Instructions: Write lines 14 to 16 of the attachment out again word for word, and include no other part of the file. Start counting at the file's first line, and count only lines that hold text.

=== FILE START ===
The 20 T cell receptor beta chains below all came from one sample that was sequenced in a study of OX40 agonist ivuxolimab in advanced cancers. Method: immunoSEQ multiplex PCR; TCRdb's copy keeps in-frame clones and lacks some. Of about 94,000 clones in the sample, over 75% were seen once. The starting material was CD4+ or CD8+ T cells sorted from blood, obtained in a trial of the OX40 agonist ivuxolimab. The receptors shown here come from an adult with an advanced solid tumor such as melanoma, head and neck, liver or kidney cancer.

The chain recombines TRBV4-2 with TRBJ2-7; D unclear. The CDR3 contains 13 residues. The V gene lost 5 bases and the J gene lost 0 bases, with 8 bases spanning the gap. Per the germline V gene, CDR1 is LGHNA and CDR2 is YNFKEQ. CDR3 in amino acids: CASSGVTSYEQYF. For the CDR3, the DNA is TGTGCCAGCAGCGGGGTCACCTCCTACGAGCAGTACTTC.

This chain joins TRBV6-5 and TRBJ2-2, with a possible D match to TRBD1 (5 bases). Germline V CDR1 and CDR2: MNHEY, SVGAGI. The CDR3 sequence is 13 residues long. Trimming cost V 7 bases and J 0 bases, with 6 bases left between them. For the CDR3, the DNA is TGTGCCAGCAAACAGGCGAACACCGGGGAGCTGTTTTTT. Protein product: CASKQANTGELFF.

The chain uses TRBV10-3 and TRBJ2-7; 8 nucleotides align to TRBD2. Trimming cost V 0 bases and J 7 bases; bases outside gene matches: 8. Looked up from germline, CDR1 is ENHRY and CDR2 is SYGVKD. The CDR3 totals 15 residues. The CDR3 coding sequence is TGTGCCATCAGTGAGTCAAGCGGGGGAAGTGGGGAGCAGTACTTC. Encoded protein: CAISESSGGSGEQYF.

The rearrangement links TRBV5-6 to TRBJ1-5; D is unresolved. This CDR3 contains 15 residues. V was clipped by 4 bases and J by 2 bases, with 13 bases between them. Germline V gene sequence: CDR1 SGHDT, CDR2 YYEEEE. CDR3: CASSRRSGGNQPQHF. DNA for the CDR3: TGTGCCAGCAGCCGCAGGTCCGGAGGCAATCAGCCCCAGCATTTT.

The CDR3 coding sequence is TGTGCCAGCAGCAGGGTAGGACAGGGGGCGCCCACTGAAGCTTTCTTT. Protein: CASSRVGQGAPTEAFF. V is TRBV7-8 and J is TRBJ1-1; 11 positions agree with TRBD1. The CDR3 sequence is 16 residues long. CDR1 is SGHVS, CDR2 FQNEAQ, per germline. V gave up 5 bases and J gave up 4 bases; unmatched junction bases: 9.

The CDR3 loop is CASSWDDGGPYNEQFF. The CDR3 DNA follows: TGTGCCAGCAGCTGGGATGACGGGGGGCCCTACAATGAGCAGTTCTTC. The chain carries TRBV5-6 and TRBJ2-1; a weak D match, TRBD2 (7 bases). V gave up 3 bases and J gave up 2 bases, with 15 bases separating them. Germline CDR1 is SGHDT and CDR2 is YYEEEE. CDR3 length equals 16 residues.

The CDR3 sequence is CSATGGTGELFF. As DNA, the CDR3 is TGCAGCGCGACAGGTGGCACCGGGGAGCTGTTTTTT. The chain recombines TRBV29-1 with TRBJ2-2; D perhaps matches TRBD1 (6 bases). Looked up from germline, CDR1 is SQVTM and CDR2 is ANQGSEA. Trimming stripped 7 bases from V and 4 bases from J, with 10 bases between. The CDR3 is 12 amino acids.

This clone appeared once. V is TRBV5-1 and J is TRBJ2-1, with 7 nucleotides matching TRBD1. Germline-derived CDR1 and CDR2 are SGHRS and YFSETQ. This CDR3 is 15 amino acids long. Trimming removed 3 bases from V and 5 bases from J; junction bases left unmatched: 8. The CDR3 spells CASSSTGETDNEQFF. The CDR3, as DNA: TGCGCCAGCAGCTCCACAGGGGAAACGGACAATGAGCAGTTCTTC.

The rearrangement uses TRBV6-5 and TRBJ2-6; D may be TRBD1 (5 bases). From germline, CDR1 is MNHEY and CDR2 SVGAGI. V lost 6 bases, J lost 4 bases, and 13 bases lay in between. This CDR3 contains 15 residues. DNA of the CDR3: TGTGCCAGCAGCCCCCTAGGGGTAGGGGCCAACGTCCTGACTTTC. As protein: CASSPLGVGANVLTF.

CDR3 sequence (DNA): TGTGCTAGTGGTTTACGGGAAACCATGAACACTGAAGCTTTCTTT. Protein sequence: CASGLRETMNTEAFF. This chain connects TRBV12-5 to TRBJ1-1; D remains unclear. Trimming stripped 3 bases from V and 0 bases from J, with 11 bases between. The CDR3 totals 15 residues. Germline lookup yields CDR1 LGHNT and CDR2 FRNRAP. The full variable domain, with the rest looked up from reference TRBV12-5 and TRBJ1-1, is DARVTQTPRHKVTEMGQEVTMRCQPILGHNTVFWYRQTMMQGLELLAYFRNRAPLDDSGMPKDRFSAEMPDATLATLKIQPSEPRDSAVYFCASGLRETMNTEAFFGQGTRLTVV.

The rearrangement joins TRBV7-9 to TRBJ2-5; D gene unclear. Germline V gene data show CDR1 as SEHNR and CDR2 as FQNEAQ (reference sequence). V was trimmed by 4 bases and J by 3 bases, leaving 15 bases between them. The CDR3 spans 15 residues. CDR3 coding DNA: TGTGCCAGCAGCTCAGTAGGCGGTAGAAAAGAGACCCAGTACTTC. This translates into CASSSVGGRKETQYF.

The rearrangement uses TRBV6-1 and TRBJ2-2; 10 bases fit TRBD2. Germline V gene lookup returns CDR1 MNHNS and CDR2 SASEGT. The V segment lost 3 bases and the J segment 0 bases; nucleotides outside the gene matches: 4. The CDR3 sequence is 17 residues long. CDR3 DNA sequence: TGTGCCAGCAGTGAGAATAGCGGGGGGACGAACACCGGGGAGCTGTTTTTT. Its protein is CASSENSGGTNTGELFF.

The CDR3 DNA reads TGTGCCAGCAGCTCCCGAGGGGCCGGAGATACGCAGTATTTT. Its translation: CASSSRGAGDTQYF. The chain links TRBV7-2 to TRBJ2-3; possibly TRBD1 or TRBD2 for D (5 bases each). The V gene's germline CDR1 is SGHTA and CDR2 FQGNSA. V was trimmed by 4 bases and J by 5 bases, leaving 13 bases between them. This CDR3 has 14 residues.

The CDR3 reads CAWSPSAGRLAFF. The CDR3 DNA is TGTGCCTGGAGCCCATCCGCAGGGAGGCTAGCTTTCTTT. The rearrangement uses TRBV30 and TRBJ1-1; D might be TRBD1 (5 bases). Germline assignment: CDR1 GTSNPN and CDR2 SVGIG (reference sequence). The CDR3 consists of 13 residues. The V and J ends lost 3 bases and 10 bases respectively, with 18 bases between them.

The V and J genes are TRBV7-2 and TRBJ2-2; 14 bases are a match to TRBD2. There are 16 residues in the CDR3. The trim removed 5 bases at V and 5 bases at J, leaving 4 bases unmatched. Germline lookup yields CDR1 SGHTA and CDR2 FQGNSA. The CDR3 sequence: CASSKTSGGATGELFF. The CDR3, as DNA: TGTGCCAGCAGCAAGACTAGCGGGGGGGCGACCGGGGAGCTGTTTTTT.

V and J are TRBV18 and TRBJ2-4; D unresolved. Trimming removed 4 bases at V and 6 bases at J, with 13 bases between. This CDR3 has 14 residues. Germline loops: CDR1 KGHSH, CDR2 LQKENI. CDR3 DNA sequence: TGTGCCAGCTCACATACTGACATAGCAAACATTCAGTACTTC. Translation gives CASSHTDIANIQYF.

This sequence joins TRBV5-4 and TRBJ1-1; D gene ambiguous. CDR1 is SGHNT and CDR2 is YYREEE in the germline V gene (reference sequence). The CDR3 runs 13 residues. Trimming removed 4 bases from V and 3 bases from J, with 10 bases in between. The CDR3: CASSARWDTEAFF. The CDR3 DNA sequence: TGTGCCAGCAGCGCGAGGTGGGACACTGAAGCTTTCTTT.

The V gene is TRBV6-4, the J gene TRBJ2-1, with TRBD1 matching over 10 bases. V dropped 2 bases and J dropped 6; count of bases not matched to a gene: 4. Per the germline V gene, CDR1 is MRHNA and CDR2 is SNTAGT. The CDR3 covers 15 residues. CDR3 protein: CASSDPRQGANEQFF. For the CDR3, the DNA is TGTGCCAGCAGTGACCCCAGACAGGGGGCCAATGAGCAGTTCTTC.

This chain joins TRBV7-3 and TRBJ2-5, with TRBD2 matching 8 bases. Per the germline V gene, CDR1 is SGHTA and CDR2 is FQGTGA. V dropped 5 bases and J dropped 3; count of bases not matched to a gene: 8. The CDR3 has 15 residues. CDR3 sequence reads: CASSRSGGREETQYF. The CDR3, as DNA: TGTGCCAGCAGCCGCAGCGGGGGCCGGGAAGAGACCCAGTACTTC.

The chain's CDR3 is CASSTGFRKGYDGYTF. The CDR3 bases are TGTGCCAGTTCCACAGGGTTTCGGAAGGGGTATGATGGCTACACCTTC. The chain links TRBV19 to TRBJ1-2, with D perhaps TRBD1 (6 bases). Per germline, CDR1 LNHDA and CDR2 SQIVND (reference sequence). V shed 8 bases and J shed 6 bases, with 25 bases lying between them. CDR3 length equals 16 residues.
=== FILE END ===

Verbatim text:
The CDR3 DNA reads TGTGCCAGCAGCTCCCGAGGGGCCGGAGATACGCAGTATTTT. Its translation: CASSSRGAGDTQYF. The chain links TRBV7-2 to TRBJ2-3; possibly TRBD1 or TRBD2 for D (5 bases each). The V gene's germline CDR1 is SGHTA and CDR2 FQGNSA. V was trimmed by 4 bases and J by 5 bases, leaving 13 bases between them. This CDR3 has 14 residues.

The CDR3 reads CAWSPSAGRLAFF. The CDR3 DNA is TGTGCCTGGAGCCCATCCGCAGGGAGGCTAGCTTTCTTT. The rearrangement uses TRBV30 and TRBJ1-1; D might be TRBD1 (5 bases). Germline assignment: CDR1 GTSNPN and CDR2 SVGIG (reference sequence). The CDR3 consists of 13 residues. The V and J ends lost 3 bases and 10 bases respectively, with 18 bases between them.

The V and J genes are TRBV7-2 and TRBJ2-2; 14 bases are a match to TRBD2. There are 16 residues in the CDR3. The trim removed 5 bases at V and 5 bases at J, leaving 4 bases unmatched. Germline lookup yields CDR1 SGHTA and CDR2 FQGNSA. The CDR3 sequence: CASSKTSGGATGELFF. The CDR3, as DNA: TGTGCCAGCAGCAAGACTAGCGGGGGGGCGACCGGGGAGCTGTTTTTT.